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Over a third of Australian kids worry about their weight

Source: Roy Morgan Young Australians Survey, July 2011-June 2012 (n=3,447) and July 2015-June 2016 (n=2,876). Base: Australian children 6-13 years

Whether it’s the latest fad diet, some Hollywood starlet’s bikini body, the cult of ‘thinspiration’ on social media, or weight-loss TV shows like The Biggest Loser, popular culture’s obsession with skinniness is no secret. For parents of young children, this can be worrying: will their child grow up believing that only thin people are loveable/ happy/admirable/successful? The latest findings from Roy Morgan’s nationwide Young Australians Survey reveal that such parental concerns are justified.

Asked whether they agreed with the statement, ‘I worry about my weight’, 35% of Australian kids aged between 6 and 13 years reported that they did. This represents a marginal increase on 2012, when 34% said they worried about their weight.

Among girls, there has been no change overall: 36% agreed with the statement in 2012 and 36% agree with it in 2016. At first glance, this static trend is encouraging news: after all, girls (and, obviously, women) bear the brunt of the body-image police. But upon closer inspection, we find that the proportion of girls aged 6-7 who claim to worry about their weight has risen some 50% from 14% to 21%. Weight concerns have also become more prevalent among girls aged 8-9 (33% to 34%) and those aged 10-11 (43% to 46%).  

Australian kids who agree that ‘I worry about my weight’: 2012 vs 2016

kids-weight-worries-chart

Source: Roy Morgan Young Australians Survey, July 2011-June 2012 (n=3,447) and July 2015-June 2016 (n=2,876). Base: Australian children 6-13 years

Offsetting these increases is the dramatic decline among older girls (12-13 years): whereas 54% reported that they worried about their weight in 2012, this has since dropped to 44%.

Perhaps surprisingly, given the traditionally feminine focus of most fat-shaming/weight-watching narratives, a slightly higher proportion of Aussie boys aged 6-13 now agree that they worry about their weight (34%) compared with four years ago (32%). This increased concern appears to be driven by boys aged 6-7 (up from 16% to 21%) and those aged 12-13 (36% to 39%).

Michele Levine, CEO, Roy Morgan Research, says:

“The fact that Australia has an obesity problem is well documented, attracting regular media coverage. Figures from Roy Morgan Single Source back this up: 28% of adults have a Body Mass Index that qualifies as obese, and 33% fall into the overweight category. But while being overweight can cause health problems, other body-image issues—such as the expectation that only thin women are attractive, or that overweight people are lazy—do not help matters.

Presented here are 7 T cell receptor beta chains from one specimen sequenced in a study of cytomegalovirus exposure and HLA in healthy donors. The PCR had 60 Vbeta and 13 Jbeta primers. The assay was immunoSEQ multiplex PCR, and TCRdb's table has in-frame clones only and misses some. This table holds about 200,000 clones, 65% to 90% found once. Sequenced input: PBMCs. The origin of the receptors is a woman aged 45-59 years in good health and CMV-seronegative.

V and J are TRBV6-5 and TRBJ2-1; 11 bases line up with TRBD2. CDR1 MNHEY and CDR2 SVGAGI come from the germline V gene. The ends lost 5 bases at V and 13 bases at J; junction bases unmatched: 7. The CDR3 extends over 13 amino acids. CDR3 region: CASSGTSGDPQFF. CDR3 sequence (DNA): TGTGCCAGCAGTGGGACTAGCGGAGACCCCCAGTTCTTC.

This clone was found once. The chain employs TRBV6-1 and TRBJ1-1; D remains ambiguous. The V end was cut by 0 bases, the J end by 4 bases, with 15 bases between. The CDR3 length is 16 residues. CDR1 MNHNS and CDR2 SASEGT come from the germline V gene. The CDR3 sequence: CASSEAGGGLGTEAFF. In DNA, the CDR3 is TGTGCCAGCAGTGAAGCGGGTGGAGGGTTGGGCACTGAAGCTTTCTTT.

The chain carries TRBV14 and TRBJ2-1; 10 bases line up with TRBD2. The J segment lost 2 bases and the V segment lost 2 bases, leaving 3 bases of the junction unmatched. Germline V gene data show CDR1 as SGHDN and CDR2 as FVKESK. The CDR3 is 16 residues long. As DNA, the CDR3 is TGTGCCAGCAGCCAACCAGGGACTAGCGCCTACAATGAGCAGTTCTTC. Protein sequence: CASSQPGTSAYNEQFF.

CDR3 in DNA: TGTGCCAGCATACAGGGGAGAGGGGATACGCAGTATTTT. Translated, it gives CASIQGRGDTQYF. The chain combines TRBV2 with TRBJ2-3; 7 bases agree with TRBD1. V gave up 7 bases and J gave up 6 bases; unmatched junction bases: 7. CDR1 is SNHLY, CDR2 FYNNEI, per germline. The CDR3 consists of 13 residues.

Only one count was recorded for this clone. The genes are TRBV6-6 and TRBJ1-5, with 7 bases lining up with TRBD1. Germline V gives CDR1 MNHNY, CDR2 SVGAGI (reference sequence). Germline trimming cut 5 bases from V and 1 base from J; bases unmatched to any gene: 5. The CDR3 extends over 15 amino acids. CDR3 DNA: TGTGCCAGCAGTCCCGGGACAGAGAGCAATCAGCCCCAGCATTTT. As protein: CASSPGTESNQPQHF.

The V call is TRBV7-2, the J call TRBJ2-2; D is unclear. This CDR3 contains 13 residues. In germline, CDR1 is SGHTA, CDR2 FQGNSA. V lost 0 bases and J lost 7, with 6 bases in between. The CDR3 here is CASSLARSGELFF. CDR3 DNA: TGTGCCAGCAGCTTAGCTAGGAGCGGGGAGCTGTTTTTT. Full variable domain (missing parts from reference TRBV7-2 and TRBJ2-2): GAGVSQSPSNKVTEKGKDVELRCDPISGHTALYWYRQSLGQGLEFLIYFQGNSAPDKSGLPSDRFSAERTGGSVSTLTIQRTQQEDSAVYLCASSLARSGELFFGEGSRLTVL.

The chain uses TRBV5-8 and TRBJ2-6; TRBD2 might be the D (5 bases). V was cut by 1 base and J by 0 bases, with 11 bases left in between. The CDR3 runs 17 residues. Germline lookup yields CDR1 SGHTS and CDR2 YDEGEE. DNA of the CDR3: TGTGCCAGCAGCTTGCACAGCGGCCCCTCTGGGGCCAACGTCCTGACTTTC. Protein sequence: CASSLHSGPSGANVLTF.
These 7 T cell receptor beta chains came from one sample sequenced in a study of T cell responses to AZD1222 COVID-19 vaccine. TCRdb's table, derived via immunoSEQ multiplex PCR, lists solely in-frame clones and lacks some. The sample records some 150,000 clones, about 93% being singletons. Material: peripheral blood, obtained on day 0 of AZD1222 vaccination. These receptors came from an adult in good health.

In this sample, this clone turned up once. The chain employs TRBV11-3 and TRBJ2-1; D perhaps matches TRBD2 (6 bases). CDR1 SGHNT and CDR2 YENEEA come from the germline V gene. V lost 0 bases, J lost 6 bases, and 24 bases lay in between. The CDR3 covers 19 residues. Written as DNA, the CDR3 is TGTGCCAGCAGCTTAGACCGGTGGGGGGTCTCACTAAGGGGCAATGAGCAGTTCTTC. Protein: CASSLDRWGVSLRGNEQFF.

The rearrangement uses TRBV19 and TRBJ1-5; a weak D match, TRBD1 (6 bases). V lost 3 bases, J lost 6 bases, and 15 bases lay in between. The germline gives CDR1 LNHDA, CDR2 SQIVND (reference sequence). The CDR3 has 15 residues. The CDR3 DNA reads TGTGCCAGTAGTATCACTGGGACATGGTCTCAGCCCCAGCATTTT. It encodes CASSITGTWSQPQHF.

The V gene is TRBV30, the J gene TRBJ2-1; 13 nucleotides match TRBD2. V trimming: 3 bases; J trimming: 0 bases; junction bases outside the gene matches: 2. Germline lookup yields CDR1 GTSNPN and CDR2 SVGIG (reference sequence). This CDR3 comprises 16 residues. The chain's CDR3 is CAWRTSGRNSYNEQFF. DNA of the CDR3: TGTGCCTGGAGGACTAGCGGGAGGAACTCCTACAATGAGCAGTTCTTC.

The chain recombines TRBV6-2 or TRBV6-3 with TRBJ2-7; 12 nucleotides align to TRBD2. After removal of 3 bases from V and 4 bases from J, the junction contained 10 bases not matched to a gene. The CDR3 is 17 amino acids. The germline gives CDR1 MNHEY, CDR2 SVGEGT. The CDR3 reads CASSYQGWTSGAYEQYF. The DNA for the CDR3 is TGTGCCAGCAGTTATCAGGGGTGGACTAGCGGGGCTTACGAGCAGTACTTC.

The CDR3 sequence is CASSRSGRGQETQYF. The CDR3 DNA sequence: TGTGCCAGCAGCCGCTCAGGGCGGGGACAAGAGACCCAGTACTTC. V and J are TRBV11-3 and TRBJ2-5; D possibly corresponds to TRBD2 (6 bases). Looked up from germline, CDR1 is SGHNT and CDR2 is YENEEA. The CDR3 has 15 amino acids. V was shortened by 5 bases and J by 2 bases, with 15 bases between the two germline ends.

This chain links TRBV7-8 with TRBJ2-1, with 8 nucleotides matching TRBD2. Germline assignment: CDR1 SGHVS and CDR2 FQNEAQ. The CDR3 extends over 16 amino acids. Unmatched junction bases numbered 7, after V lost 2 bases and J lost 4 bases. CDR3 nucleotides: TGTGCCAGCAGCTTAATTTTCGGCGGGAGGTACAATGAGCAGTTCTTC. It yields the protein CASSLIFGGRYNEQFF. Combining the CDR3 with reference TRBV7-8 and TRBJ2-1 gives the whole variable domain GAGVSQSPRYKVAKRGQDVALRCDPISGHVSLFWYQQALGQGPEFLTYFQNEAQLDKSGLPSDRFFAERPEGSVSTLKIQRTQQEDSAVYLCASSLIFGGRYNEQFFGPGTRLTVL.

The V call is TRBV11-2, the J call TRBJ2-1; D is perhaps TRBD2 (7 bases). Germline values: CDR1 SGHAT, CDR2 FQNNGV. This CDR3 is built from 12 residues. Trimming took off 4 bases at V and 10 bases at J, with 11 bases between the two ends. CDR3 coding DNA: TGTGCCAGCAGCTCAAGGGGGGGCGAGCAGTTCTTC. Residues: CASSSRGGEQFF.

“It’s inevitable that children internalise these commentaries to some extent, and the fact that over 35% of kids aged 6-13 are worried about their weight speaks volumes. While this isn’t necessarily all bad (for example, if it encourages them to avoid junk food), it is a serious concern if children develop low self-esteem, body dissatisfaction and/or eating disorders as a result.

“The striking increase in kids aged between 6 and 7 years worrying about their weight is not a trend that anyone wants to see. Childhood should be a happy, untroubled time, free of such insecurities. Fortunately, Australian schools are increasingly recognising that body image issues affect both girls and boys from an early age and addressing the subject in the classroom.

“On a more promising note, there has been a drastic drop in girls aged 12-13 who are worried about their weight. As they make the transition to high school and adolescence, we can only help this trend continues.

“Health organisations and educators concerned about the insidious effect of body dissatisfaction among Australian children would benefit from learning more about the attitudes and behaviours shaping it, in order to reach those kids most at risk. For example, data from Roy Morgan’s Young Australians Survey reveals that while fewer children are consuming sugary soft drinks, fast food and unhealthy snacks like potato chips and chocolate bars than they were four years ago, three in every 10 now agree that they’d rather play computer games than play outside... ”


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About Roy Morgan

Roy Morgan is the largest independent Australian research company, with offices throughout Australia, as well as in Indonesia, the United States and the United Kingdom. A full service research organisation specialising in omnibus and syndicated data, Roy Morgan has over 70 years’ experience in collecting objective, independent information on consumers.

Margin of Error

The margin of error to be allowed for in any estimate depends mainly on the number of interviews on which it is based. Margin of error gives indications of the likely range within which estimates would be 95% likely to fall, expressed as the number of percentage points above or below the actual estimate. Allowance for design effects (such as stratification and weighting) should be made as appropriate.

Sample Size

Percentage Estimate

40%-60%

25% or 75%

10% or 90%

5% or 95%

1,000

±3.0

±2.7

±1.9

±1.3

5,000

±1.4

±1.2

±0.8

±0.6

7,500

±1.1

±1.0

±0.7

±0.5

10,000

±1.0

±0.9

±0.6

±0.4

20,000

±0.7

±0.6

±0.4

±0.3

50,000

±0.4

±0.4

±0.3

±0.2